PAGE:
Learning Objectives The purpose of this chapter is to discuss in more detail the last of the ‘Four Major Components’ – the Undercarriage (or Landing Gear). So, by the end of the lesson you should have an understanding of the types of undercarriage, it’s function and the positioning of them. But first a recap of Chapter 6 with some questions.
Chapter 6 Revision A few questions about the previous chapter. 1.What are the two functions of the Reservoir in a ‘Hydraulic System’? 2.How does a ‘Gear Pump’ work? 3.What are the main disadvantages of the ‘Hydraulic System’? 4.What is the main disadvantage of the ‘Pneumatic System’?
The Undercarriage An undercarriage (or landing gear) of some sort is needed by all aircraft which operate from land. Can you think of some of the jobs it is required to do? Absorbs the shock of landings Supports the aircraft on the ground Withstand the side loads of crosswind take-offs and landings Provides for smooth taxying Minimum rolling friction on take-off, minimum drag in the air Withstands the large braking loads during landing
The ‘Tail Sitter’ Undercarriage Historically, early aircraft had a tail wheel arrangement instead of the nosewheel. These aircraft are referred to as ‘Tail Sitters’ due to the attitude they took when on the ground. Although, some light aircraft have a tail wheel instead of a nose wheel, this arrangement is no longer common.
Tri-cycle Undercarriage Most modern aircraft are usually supported on the ground by three units - two main wheels and a nose wheel. This is what is referred to as a ‘Tri-cycle’ undercarriage
Advantages of Tri-cycle Layout The main advantages of employing a tri-cycle undercarriage layout are; –Ground manoeuvring is easier with a steerable nose wheel. –The pilot’s view is improved during taxying. –The aircraft floor is horizontal when it’s on the ground. –Aerodynamic drag on take-off is reduced, giving much better take-off performance. –Directional stability on the ground is improved, because the C of G is forward of the main wheels. –Braking is more straightforward, and brake parachutes can be used. –There is less tendency to float and bounce on landing, making landing easier.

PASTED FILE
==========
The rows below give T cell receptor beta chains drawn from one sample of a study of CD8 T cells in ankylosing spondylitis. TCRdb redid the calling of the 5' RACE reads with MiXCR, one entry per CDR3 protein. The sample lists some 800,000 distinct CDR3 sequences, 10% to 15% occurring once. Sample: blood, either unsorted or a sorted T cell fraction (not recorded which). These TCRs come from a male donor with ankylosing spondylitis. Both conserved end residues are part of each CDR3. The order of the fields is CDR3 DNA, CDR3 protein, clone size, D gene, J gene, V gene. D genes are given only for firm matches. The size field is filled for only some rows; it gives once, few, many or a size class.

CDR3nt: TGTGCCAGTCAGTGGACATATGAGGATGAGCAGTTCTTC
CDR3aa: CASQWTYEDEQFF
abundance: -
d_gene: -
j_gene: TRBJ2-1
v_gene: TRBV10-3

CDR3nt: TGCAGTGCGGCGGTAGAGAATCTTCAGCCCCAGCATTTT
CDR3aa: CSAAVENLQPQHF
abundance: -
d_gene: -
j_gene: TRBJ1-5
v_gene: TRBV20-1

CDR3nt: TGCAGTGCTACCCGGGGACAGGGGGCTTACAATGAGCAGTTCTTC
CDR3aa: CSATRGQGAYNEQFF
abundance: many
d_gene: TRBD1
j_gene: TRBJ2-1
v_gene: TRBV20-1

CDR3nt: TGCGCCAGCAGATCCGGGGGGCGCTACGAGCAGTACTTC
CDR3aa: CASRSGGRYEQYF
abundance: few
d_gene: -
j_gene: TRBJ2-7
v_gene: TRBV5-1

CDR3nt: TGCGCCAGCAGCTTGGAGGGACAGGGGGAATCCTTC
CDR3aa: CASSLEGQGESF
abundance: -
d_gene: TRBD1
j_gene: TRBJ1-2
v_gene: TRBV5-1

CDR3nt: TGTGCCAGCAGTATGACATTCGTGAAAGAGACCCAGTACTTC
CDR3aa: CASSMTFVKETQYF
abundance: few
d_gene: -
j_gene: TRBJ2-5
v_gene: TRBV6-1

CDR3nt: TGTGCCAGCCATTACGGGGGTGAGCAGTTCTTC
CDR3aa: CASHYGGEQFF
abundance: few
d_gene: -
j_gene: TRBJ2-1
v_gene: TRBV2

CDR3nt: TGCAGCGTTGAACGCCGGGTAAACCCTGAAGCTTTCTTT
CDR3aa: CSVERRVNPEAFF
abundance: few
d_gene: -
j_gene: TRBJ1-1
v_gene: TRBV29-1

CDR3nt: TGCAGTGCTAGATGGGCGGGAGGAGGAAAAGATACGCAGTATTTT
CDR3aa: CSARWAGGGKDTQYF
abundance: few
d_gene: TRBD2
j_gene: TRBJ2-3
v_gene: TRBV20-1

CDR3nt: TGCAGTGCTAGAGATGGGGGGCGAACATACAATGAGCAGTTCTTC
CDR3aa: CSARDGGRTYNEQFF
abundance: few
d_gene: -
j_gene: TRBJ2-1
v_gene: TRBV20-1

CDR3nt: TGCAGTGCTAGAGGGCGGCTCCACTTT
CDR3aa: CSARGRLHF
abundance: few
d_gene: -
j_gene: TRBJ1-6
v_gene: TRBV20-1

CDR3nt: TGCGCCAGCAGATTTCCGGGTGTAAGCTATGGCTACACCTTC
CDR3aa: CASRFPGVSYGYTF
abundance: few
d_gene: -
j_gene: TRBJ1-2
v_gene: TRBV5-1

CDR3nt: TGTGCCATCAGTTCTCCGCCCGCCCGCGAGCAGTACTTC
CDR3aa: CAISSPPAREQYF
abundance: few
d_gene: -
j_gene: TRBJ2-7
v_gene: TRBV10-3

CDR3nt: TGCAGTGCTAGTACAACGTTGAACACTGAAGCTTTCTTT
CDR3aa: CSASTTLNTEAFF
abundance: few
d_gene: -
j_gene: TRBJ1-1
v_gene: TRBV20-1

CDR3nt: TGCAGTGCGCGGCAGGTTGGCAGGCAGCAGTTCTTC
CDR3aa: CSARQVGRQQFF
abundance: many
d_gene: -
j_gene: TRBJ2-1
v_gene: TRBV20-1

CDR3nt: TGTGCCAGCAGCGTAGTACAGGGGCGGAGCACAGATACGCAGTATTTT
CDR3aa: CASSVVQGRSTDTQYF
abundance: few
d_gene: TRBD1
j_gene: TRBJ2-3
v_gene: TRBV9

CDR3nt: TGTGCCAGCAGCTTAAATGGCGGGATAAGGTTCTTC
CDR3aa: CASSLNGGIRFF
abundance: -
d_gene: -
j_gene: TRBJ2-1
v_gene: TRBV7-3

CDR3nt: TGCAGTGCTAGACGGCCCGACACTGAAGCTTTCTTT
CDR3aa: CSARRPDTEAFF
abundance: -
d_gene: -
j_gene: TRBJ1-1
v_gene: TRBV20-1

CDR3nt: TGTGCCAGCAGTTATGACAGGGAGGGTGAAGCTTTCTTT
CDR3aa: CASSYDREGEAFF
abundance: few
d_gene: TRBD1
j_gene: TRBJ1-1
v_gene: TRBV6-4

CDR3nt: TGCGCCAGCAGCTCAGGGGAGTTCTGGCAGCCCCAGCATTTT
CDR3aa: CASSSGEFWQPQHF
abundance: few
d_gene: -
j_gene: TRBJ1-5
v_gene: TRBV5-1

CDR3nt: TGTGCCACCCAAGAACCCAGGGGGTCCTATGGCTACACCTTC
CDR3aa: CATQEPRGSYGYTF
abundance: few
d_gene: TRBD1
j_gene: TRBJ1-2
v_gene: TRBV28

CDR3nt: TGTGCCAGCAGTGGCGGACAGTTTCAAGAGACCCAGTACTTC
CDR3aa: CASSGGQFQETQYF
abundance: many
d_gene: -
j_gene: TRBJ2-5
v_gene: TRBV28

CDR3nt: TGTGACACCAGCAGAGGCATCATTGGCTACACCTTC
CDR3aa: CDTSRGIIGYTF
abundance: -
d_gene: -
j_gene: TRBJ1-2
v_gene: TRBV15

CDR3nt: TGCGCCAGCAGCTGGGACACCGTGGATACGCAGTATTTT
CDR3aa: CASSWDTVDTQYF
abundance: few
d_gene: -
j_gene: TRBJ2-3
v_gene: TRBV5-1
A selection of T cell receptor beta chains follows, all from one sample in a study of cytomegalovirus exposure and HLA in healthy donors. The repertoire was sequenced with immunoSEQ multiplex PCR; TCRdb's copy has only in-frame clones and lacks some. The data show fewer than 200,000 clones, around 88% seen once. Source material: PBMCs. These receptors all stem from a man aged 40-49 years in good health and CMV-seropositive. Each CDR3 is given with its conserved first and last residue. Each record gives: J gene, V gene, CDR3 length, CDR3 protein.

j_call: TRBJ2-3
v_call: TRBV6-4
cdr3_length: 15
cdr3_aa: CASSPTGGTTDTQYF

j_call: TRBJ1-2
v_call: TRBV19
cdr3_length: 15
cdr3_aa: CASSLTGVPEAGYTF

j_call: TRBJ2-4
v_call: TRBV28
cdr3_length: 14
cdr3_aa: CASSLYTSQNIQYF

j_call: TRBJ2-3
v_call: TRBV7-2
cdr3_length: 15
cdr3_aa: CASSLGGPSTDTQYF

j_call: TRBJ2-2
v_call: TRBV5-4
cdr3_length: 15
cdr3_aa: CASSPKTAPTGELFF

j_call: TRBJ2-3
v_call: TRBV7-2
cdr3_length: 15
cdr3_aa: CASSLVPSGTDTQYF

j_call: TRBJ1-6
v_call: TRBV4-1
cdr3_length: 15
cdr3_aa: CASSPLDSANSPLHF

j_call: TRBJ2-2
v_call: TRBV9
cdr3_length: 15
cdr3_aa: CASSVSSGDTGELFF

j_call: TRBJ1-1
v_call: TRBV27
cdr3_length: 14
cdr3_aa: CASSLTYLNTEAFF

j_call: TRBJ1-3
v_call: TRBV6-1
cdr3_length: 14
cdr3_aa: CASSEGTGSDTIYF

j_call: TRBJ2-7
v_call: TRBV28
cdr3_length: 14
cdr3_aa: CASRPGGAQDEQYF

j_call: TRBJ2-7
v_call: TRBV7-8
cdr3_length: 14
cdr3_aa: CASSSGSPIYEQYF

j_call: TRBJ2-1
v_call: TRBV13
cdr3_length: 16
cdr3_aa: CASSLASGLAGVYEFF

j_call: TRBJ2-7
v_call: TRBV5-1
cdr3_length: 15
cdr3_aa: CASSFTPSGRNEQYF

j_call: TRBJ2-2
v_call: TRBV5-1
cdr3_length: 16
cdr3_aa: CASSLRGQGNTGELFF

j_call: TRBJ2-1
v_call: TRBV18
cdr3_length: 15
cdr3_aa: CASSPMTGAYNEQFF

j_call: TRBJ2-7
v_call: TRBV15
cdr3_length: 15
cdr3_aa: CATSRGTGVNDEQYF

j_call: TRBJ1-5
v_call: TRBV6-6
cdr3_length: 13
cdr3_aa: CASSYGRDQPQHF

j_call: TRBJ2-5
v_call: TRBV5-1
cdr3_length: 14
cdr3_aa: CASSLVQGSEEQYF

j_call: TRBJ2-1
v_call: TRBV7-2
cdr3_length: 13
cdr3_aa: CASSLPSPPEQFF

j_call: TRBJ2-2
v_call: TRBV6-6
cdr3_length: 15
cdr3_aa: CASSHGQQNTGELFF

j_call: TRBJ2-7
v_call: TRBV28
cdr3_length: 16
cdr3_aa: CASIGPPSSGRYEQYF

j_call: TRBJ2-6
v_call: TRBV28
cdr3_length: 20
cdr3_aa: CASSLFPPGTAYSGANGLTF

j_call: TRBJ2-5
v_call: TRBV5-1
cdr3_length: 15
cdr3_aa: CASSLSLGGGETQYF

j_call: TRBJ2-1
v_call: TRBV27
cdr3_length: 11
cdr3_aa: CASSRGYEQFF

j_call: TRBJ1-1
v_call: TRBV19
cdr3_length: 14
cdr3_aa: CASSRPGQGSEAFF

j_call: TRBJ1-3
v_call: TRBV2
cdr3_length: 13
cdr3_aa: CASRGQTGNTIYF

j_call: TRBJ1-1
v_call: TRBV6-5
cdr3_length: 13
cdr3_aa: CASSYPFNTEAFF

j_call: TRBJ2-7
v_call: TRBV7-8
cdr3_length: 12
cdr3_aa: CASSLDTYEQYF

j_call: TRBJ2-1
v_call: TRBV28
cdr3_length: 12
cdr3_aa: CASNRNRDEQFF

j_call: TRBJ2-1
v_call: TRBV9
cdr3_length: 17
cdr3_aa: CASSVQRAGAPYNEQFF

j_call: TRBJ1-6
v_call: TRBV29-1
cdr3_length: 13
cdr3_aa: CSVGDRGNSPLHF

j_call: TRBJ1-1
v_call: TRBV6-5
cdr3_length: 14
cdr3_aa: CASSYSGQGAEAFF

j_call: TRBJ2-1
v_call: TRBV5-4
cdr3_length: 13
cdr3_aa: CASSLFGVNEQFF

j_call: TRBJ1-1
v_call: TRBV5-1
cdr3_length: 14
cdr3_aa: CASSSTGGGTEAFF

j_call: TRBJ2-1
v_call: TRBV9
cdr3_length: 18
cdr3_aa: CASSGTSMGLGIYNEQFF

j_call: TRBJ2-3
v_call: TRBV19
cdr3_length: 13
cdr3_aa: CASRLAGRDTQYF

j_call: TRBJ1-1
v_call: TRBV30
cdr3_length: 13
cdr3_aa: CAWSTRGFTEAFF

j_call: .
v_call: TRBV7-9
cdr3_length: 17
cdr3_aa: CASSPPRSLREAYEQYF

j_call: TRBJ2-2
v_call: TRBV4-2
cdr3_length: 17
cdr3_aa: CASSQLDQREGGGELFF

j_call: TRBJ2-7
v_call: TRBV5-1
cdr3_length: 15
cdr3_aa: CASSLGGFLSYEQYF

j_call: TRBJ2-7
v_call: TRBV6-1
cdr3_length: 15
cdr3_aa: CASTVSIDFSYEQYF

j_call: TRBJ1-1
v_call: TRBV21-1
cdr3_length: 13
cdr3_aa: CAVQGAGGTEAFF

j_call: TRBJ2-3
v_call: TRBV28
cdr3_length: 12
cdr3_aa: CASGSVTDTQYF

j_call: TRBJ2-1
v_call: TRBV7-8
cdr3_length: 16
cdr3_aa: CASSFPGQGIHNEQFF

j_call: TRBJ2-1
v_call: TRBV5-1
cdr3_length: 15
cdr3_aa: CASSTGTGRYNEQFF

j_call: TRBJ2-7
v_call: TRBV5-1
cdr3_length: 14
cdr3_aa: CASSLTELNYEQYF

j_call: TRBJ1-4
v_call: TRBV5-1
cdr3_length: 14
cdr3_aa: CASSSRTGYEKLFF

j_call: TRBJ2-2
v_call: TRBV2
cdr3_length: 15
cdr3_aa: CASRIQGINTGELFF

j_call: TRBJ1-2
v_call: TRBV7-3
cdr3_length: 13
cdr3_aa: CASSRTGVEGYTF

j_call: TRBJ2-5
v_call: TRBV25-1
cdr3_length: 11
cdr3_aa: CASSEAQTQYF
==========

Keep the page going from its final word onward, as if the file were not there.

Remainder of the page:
Disadvantages of Tri-cycle Layout Despite all the advantages of utilising the tri-cycle undercarriage layout within the airframe design, there are some disadvantages; –Nose wheels need to be stronger and therefore heavier than tail wheels. –More damage is done to the aircraft if the nose wheel collapses
Large Aircraft Undercarriage Large aircraft, such as modern passenger aircraft can have complicated landing gear arrangements. These pictures shows an Airbus A340 undercarriage. Main ‘body’ undercarriage Main ‘wing’ undercarriage
Landing Forces –For Transport aircraft, this may be up to 3 times the weight of the aircraft. –For aircraft landing on the deck of a ship, this can be up to 8 times. To prevent damage to the structure, and to stop the aircraft bouncing, this shock must be absorbed and dissipated by the undercarriage. When an aircraft lands, a large force is applied through the undercarriage as it touches the ground.
Coping with these Forces On light aircraft, the undercarriage may be just a piece of spring steel, with perhaps a rubber mounting in the aircraft fuselage. On heavier aircraft a telescopic shock absorber known as an oleo leg is almost always used. This allows for the force of landing to be absorbed.
Types of Oleo Leg Most service aircraft, as well as most civil transports, are fitted with oleo-pneumatic or oil-compression type undercarriages. The operation of both units is very similar. –An oleo-pneumatic unit compresses air or nitrogen gas. –An oil-compression unit (often known as liquid spring) works by compressing oil.
How an Oleo Works Any tendency to bounce is prevented by forcing the damping oil back through the metering orifice, so that the plunger can only extend quite slowly. Compressing the plunger Reduces the volume inside and forces the oil from the oil chamber through the metering orifice which moves the separator piston and so compresses the gas, like operating a bicycle pump. The gas will stay slightly compressed when it has the weight of the aircraft on it, so it is cushioned whilst taxying.
Nose Wheel & Steering The operation of Nose Wheel shock absorber units is similar, but their construction differs slightly in that they are usually designed to allow the Nose Wheel to be steered, by rotating the entire unit, or by steering motors on larger aircraft. On large aircraft, some of the main body wheels will pivot to help prevent the tyres from ‘scrubbing’ in tight turns. Often the Nose Wheel steering must be capable of being disconnected for towing.